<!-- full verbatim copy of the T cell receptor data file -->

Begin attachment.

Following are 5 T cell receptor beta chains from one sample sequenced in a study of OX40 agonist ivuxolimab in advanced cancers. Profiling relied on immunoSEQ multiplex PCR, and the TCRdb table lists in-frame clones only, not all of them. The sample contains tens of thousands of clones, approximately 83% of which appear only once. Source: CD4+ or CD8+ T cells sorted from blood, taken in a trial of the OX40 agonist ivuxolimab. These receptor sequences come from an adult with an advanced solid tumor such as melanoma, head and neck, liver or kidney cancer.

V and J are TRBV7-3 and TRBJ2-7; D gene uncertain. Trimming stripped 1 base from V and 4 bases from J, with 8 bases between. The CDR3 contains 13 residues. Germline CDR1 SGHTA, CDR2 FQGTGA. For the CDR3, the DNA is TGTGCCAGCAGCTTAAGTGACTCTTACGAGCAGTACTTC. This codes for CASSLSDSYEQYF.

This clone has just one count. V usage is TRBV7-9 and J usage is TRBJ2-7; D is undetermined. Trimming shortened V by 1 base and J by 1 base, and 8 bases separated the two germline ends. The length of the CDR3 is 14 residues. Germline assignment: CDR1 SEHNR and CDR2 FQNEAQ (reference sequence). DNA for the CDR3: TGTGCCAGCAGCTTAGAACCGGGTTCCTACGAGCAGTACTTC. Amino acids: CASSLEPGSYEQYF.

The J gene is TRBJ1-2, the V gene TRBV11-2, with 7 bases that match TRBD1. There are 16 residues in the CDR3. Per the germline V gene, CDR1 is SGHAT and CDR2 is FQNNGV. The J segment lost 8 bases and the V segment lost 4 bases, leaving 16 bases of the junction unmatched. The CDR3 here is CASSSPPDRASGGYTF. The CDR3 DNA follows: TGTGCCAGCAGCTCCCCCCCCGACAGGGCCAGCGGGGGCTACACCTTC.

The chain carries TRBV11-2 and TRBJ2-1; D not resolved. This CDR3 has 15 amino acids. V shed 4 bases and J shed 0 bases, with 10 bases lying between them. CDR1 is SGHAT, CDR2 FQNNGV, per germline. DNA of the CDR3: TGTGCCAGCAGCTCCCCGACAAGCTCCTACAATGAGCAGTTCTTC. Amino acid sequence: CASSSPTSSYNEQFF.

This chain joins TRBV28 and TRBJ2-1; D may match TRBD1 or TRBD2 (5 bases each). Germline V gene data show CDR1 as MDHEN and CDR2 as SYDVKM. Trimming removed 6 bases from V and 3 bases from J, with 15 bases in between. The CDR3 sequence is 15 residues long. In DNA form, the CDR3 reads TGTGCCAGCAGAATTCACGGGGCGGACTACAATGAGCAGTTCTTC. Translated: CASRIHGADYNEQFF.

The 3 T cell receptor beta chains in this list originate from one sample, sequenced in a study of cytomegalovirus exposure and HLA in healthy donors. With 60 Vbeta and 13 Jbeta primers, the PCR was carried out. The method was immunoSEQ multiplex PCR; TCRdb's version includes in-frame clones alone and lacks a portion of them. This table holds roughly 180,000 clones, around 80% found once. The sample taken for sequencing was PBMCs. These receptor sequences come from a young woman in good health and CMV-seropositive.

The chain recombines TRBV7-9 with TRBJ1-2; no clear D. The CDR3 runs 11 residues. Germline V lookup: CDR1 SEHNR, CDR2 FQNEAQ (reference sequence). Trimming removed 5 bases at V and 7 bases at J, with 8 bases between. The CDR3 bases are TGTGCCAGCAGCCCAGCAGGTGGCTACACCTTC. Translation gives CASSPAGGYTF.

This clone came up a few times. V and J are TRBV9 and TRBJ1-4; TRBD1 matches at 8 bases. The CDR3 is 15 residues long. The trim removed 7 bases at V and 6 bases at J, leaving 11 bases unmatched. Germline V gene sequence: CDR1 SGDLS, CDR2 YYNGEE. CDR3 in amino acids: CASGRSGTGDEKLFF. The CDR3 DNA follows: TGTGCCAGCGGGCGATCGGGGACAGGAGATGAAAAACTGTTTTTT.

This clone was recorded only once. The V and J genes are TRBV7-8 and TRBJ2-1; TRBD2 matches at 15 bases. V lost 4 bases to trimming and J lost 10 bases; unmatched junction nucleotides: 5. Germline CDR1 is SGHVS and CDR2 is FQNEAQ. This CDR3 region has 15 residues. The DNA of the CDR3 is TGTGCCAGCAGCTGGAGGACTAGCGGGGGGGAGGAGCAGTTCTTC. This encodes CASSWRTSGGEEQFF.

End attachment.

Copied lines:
Following are 5 T cell receptor beta chains from one sample sequenced in a study of OX40 agonist ivuxolimab in advanced cancers. Profiling relied on immunoSEQ multiplex PCR, and the TCRdb table lists in-frame clones only, not all of them. The sample contains tens of thousands of clones, approximately 83% of which appear only once. Source: CD4+ or CD8+ T cells sorted from blood, taken in a trial of the OX40 agonist ivuxolimab. These receptor sequences come from an adult with an advanced solid tumor such as melanoma, head and neck, liver or kidney cancer.

V and J are TRBV7-3 and TRBJ2-7; D gene uncertain. Trimming stripped 1 base from V and 4 bases from J, with 8 bases between. The CDR3 contains 13 residues. Germline CDR1 SGHTA, CDR2 FQGTGA. For the CDR3, the DNA is TGTGCCAGCAGCTTAAGTGACTCTTACGAGCAGTACTTC. This codes for CASSLSDSYEQYF.

This clone has just one count. V usage is TRBV7-9 and J usage is TRBJ2-7; D is undetermined. Trimming shortened V by 1 base and J by 1 base, and 8 bases separated the two germline ends. The length of the CDR3 is 14 residues. Germline assignment: CDR1 SEHNR and CDR2 FQNEAQ (reference sequence). DNA for the CDR3: TGTGCCAGCAGCTTAGAACCGGGTTCCTACGAGCAGTACTTC. Amino acids: CASSLEPGSYEQYF.

The J gene is TRBJ1-2, the V gene TRBV11-2, with 7 bases that match TRBD1. There are 16 residues in the CDR3. Per the germline V gene, CDR1 is SGHAT and CDR2 is FQNNGV. The J segment lost 8 bases and the V segment lost 4 bases, leaving 16 bases of the junction unmatched. The CDR3 here is CASSSPPDRASGGYTF. The CDR3 DNA follows: TGTGCCAGCAGCTCCCCCCCCGACAGGGCCAGCGGGGGCTACACCTTC.

The chain carries TRBV11-2 and TRBJ2-1; D not resolved. This CDR3 has 15 amino acids. V shed 4 bases and J shed 0 bases, with 10 bases lying between them. CDR1 is SGHAT, CDR2 FQNNGV, per germline. DNA of the CDR3: TGTGCCAGCAGCTCCCCGACAAGCTCCTACAATGAGCAGTTCTTC. Amino acid sequence: CASSSPTSSYNEQFF.

This chain joins TRBV28 and TRBJ2-1; D may match TRBD1 or TRBD2 (5 bases each). Germline V gene data show CDR1 as MDHEN and CDR2 as SYDVKM. Trimming removed 6 bases from V and 3 bases from J, with 15 bases in between. The CDR3 sequence is 15 residues long. In DNA form, the CDR3 reads TGTGCCAGCAGAATTCACGGGGCGGACTACAATGAGCAGTTCTTC. Translated: CASRIHGADYNEQFF.

The 3 T cell receptor beta chains in this list originate from one sample, sequenced in a study of cytomegalovirus exposure and HLA in healthy donors. With 60 Vbeta and 13 Jbeta primers, the PCR was carried out. The method was immunoSEQ multiplex PCR; TCRdb's version includes in-frame clones alone and lacks a portion of them. This table holds roughly 180,000 clones, around 80% found once. The sample taken for sequencing was PBMCs. These receptor sequences come from a young woman in good health and CMV-seropositive.

The chain recombines TRBV7-9 with TRBJ1-2; no clear D. The CDR3 runs 11 residues. Germline V lookup: CDR1 SEHNR, CDR2 FQNEAQ (reference sequence). Trimming removed 5 bases at V and 7 bases at J, with 8 bases between. The CDR3 bases are TGTGCCAGCAGCCCAGCAGGTGGCTACACCTTC. Translation gives CASSPAGGYTF.

This clone came up a few times. V and J are TRBV9 and TRBJ1-4; TRBD1 matches at 8 bases. The CDR3 is 15 residues long. The trim removed 7 bases at V and 6 bases at J, leaving 11 bases unmatched. Germline V gene sequence: CDR1 SGDLS, CDR2 YYNGEE. CDR3 in amino acids: CASGRSGTGDEKLFF. The CDR3 DNA follows: TGTGCCAGCGGGCGATCGGGGACAGGAGATGAAAAACTGTTTTTT.

This clone was recorded only once. The V and J genes are TRBV7-8 and TRBJ2-1; TRBD2 matches at 15 bases. V lost 4 bases to trimming and J lost 10 bases; unmatched junction nucleotides: 5. Germline CDR1 is SGHVS and CDR2 is FQNEAQ. This CDR3 region has 15 residues. The DNA of the CDR3 is TGTGCCAGCAGCTGGAGGACTAGCGGGGGGGAGGAGCAGTTCTTC. This encodes CASSWRTSGGEEQFF.